abstract = "Background: Despite a national focus on closing the gap between Aboriginal and non-Aboriginal child health outcomes in Australia, there remain significant challenges, including provision of health services in very remote communities. We aimed to identify and map child health services in the very remote Fitzroy Valley, West Kimberley, and document barriers to effective service delivery. Methods: Identification and review of all regional child health services and staffing in 2013. Verification of data by interview with senior managers and staff of key providers in the Western Australian Country Health Service, Kimberley Population Health Unit, Nindilingarri Cultural Health Services and non-government providers. Results: We identified no document providing a comprehensive overview of child health services in the Fitzroy Valley. There were inadequate numbers of health professionals, facilities and accommodation; high staff turnover; and limited capacity and experience of local health professionals. Funding and administrative arrangements were complex and services poorly coordinated and sometimes duplicated. The large geographic area, distances, extreme climate and lack of public and private transport challenge service delivery. The need to attend to acute illness acts to deprioritise crucial primary and preventative health care and capacity for dealing with chronic, complex disorders. Some services lack cultural safety and there is a critical shortage of Aboriginal Health Workers (AHW). Conclusions: Services are fragmented and variable and would benefit from a coordinated approach between government, community-controlled agencies, health and education sectors. A unifying model of care with emphasis on capacity-building in Aboriginal community members and training and support for AHW and other health professionals is required but must be developed in consultation with communities. Innovative diagnostic and care models are needed to address these challenges, which are applicable to many remote Australian settings outside the Fitzroy Valley, as well as other countries globally. Our results will inform future health service planning and strategies to attract and retain health professionals to work in these demanding settings. A prospective audit of child health services is now needed to inform improved planning of child health services with a focus on identifying service gaps and training needs and better coordinating existing services to improve efficiency and potentially also efficacy.",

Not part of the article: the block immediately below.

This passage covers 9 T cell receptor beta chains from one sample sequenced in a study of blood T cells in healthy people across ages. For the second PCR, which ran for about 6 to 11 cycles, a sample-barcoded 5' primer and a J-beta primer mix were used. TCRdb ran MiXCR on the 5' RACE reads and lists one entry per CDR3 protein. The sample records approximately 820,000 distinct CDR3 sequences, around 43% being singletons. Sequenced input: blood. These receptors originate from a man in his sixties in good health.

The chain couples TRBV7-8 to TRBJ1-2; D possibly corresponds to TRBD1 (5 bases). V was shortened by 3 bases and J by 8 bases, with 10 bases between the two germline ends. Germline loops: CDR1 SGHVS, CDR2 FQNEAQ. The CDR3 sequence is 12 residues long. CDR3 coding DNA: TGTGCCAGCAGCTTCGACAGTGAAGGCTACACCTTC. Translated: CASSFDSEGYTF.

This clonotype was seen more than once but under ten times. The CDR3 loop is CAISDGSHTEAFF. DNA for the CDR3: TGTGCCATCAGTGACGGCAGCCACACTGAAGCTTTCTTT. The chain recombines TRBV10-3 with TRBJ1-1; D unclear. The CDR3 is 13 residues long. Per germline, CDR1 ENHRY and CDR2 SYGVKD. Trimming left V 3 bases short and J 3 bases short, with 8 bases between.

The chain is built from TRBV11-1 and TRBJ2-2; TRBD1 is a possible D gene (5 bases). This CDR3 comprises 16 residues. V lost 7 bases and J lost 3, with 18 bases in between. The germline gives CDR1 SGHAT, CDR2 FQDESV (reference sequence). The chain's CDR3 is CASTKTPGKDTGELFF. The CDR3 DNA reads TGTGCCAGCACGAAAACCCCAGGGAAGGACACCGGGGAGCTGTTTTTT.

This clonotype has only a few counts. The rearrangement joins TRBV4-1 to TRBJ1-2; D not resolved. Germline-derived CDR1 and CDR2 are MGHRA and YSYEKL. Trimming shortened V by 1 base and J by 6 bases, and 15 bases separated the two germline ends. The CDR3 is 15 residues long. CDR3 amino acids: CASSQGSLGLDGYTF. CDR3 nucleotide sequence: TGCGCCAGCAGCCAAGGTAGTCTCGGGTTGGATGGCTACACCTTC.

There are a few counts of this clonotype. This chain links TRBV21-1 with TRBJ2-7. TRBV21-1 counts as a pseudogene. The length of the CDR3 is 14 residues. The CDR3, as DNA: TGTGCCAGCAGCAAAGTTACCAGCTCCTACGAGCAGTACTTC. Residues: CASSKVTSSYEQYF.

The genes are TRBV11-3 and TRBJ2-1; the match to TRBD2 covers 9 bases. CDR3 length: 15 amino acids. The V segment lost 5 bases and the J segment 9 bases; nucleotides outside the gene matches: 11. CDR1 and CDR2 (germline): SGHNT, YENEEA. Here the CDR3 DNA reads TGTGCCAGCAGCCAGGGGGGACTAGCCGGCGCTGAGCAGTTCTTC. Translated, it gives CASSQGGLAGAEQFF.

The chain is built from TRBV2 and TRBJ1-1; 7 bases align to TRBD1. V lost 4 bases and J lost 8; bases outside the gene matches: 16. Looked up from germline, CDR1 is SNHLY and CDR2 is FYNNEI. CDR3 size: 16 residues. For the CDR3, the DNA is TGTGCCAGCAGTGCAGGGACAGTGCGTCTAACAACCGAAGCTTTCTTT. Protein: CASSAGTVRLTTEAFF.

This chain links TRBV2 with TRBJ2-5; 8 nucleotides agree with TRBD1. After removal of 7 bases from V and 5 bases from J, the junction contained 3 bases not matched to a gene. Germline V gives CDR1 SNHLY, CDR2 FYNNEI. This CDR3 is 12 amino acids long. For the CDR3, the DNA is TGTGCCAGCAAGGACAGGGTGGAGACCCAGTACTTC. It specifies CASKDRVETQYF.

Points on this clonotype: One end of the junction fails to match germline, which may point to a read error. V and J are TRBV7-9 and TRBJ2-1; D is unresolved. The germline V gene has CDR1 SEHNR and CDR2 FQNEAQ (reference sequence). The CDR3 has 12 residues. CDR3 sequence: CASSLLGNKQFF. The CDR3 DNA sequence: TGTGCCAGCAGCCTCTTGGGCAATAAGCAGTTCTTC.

keywords = "Child health, Coordination, Fetal alcohol Spectrum disorders, Health services, Indigenous, Integration, Remote Australia",
author = "Dossetor, {Philippa J.} and Kathryn Thorburn and June Oscar and Maureen Carter and James Fitzpatrick and Carol Bower and John Boulton and Emily Fitzpatrick and Jane Latimer and Elliott, {Elizabeth J.} and Martiniuk, {Alexandra L.C.}",
year = "2019",
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Dossetor, PJ, Thorburn, K, Oscar, J, Carter, M, Fitzpatrick, J, Bower, C, Boulton, J, Fitzpatrick, E, Latimer, J, Elliott, EJ & Martiniuk, ALC 2019, 'Review of Aboriginal child health services in remote Western Australia identifies challenges and informs solutions' BMC Health Services Research, vol. 19, no. 1, 758. https://doi.org/10.1186/s12913-019-4605-0

Review of Aboriginal child health services in remote Western Australia identifies challenges and informs solutions. / Dossetor, Philippa J.; Thorburn, Kathryn; Oscar, June; Carter, Maureen; Fitzpatrick, James; Bower, Carol; Boulton, John; Fitzpatrick, Emily; Latimer, Jane; Elliott, Elizabeth J.; Martiniuk, Alexandra L.C.

In: BMC Health Services Research, Vol. 19, No. 1, 758, 26.10.2019.

Research output: Contribution to journalReview article

TY - JOUR

T1 - Review of Aboriginal child health services in remote Western Australia identifies challenges and informs solutions

AU - Dossetor, Philippa J.

AU - Thorburn, Kathryn

AU - Oscar, June

AU - Carter, Maureen

AU - Fitzpatrick, James

AU - Bower, Carol

AU - Boulton, John

AU - Fitzpatrick, Emily

AU - Latimer, Jane

AU - Elliott, Elizabeth J.

AU - Martiniuk, Alexandra L.C.

PY - 2019/10/26

Y1 - 2019/10/26